Physician Lifestyles Will Improve When Health Systems Realize Burnout Hurts Their Brands

In recent years, healthcare has learned a harsh truth: it will be just as affected by customer-satisfaction as any other industry. Health systems have responded by sprinting toward what seems to be a conversion from hospital to hospitality. Some are investing enormous amounts of money into providing luxurious accommodations with plenty of amenities, seemingly prioritizing customer service over any other aspect of operation. Whether or not it is true, hospitals are under the impression that patients want to encounter a friendly staff during their stay. What does this mean for physicians? It's time to smile like "it's a beautiful day in the neighborhood" and it can't be done with a monumental sleep debt.

Lately, a new trend among some large corporations is an effort to treat their employees very well. This year, General Electric began to offer unlimited time off to nearly half of its workforce. This sort of concept is old news to the startup scene and last year even Virgin made headlines by offering an unrestricted vacation policy to a small group of its employees. Why? Companies are starting to believe that trusting their employees in this way will lead to more success.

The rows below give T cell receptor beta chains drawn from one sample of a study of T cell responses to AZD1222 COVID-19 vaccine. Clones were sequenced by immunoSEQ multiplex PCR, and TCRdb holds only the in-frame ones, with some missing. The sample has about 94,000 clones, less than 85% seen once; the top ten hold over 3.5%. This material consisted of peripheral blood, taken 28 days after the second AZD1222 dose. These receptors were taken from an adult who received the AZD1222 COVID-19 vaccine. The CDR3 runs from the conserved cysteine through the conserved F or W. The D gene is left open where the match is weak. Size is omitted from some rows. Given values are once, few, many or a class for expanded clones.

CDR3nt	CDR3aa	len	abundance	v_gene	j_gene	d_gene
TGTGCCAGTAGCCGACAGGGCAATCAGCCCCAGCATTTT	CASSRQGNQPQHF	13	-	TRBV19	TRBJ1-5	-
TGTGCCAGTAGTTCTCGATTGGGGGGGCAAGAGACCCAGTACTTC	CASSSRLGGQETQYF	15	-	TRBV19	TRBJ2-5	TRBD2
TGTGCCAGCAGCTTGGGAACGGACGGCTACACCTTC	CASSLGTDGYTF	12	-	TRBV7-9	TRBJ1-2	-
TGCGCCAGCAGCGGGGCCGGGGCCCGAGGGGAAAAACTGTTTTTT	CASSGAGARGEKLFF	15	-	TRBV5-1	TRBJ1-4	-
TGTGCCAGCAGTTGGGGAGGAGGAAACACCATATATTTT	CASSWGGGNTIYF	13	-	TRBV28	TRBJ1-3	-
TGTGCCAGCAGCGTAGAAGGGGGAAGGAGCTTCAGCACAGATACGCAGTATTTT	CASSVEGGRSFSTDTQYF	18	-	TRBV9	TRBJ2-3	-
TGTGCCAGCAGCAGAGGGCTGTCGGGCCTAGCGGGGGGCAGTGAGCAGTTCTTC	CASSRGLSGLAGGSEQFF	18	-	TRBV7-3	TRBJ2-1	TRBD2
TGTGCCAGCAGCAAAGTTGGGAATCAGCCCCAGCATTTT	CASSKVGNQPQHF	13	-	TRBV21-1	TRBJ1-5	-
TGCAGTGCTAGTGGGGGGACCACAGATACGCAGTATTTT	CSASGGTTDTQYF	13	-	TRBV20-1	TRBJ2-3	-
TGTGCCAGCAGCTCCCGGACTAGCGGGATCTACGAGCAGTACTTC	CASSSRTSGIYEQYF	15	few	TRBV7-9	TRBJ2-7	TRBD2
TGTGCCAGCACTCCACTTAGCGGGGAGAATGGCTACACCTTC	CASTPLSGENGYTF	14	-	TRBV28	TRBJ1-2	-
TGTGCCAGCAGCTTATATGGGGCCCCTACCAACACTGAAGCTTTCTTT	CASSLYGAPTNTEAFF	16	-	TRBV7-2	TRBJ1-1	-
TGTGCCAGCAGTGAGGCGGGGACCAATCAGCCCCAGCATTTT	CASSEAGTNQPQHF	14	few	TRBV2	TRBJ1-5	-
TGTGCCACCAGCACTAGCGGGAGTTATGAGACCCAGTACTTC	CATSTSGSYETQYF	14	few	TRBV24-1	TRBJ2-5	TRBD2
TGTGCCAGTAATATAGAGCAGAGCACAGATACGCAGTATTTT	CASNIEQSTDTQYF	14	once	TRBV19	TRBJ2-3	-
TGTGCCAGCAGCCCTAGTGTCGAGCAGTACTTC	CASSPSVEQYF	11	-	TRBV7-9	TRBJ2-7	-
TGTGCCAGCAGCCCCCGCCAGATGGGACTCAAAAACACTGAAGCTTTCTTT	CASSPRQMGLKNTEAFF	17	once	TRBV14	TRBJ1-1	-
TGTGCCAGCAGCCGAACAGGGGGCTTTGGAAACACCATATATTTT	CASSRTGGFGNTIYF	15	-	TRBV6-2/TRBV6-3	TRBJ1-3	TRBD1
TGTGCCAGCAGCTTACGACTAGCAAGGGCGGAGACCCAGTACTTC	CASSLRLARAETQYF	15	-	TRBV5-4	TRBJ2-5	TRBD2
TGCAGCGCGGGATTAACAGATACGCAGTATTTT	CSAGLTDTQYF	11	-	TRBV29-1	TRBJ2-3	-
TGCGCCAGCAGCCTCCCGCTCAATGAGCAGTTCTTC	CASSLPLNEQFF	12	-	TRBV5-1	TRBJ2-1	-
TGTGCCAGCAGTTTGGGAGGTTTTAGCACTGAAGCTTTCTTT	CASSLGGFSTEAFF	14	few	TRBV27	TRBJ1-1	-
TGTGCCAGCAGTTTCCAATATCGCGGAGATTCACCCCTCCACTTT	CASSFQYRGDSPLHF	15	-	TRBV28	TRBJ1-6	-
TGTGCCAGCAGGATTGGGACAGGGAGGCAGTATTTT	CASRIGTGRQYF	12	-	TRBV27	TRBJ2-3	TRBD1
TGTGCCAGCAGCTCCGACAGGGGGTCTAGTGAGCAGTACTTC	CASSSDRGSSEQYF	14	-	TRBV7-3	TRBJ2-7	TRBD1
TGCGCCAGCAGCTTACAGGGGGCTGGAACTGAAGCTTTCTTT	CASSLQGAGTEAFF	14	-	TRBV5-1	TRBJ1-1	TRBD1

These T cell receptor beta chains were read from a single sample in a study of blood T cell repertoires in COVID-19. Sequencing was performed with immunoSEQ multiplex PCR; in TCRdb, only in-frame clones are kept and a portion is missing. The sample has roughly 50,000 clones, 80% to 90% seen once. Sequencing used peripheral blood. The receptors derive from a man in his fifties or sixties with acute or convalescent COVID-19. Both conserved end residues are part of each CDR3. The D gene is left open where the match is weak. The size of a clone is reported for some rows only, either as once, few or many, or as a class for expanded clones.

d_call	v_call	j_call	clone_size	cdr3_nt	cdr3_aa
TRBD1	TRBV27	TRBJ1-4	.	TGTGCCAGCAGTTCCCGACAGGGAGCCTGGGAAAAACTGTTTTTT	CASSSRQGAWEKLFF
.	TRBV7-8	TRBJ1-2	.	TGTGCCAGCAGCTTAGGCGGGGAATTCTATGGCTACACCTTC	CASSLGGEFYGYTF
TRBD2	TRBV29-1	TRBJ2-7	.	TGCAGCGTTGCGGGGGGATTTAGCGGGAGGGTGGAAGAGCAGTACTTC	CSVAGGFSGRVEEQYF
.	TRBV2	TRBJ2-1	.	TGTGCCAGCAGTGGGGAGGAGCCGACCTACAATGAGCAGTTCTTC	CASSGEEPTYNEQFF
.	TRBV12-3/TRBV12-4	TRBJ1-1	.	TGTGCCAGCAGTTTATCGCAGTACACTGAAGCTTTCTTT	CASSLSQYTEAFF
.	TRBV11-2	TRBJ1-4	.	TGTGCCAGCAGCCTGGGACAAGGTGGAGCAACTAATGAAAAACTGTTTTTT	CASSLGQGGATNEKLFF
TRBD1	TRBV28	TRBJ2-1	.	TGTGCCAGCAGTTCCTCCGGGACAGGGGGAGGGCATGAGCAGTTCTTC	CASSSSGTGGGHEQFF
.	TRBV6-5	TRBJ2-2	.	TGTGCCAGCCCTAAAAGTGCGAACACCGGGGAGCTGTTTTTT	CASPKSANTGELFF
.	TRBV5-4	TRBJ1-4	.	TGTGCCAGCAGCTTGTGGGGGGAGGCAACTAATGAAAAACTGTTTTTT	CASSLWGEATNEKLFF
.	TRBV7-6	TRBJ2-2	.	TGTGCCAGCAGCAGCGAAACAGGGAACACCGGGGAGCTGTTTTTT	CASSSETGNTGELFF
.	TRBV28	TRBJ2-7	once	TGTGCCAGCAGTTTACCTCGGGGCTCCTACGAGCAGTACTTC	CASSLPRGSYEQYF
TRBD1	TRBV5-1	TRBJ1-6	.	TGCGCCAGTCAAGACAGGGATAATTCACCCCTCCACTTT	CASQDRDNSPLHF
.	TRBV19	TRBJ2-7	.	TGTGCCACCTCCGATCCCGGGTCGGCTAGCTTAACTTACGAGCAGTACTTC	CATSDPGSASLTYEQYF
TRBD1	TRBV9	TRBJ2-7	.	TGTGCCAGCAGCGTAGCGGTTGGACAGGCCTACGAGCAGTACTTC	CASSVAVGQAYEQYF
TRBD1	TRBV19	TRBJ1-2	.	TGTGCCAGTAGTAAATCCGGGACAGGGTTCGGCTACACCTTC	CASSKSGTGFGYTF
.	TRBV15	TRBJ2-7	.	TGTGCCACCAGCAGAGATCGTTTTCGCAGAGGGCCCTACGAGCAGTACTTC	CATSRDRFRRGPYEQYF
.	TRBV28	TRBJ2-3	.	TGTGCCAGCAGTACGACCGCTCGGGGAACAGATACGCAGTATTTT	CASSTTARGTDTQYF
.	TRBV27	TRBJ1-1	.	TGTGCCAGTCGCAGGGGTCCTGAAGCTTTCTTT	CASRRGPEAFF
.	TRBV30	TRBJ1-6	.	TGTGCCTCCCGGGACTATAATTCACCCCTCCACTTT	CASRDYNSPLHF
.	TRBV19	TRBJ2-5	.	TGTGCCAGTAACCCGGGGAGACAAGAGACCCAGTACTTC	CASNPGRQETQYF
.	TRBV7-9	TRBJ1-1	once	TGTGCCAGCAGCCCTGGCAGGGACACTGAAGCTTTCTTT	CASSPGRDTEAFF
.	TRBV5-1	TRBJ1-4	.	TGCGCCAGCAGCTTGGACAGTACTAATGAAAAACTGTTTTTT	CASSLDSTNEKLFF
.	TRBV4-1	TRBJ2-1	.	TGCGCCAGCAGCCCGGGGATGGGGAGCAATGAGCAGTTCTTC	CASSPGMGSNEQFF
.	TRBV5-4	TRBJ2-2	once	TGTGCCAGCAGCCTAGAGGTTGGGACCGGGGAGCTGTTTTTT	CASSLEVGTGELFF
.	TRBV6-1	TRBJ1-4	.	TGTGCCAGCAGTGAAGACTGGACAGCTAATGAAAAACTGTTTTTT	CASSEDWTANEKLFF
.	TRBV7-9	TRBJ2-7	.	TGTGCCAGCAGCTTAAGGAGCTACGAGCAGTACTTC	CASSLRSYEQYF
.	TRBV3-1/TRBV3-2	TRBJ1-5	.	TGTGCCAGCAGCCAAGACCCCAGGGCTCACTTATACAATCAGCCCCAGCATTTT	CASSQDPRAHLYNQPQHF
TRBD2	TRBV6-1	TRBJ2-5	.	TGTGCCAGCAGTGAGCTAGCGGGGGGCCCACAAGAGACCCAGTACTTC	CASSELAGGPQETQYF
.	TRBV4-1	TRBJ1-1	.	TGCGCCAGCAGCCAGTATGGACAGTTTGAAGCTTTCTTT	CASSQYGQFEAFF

In healthcare, a focus on physician work-life balance is long overdue. Regardless of the applaudable work-ethic of the older generations of doctors, who essentially lived at hospitals, the current state of physician morale is unsustainable. When 46% of physicians overtly identify as feeling burnout in 2015, from 40% in 2013, there is undoubtedly something seriously wrong with the industry.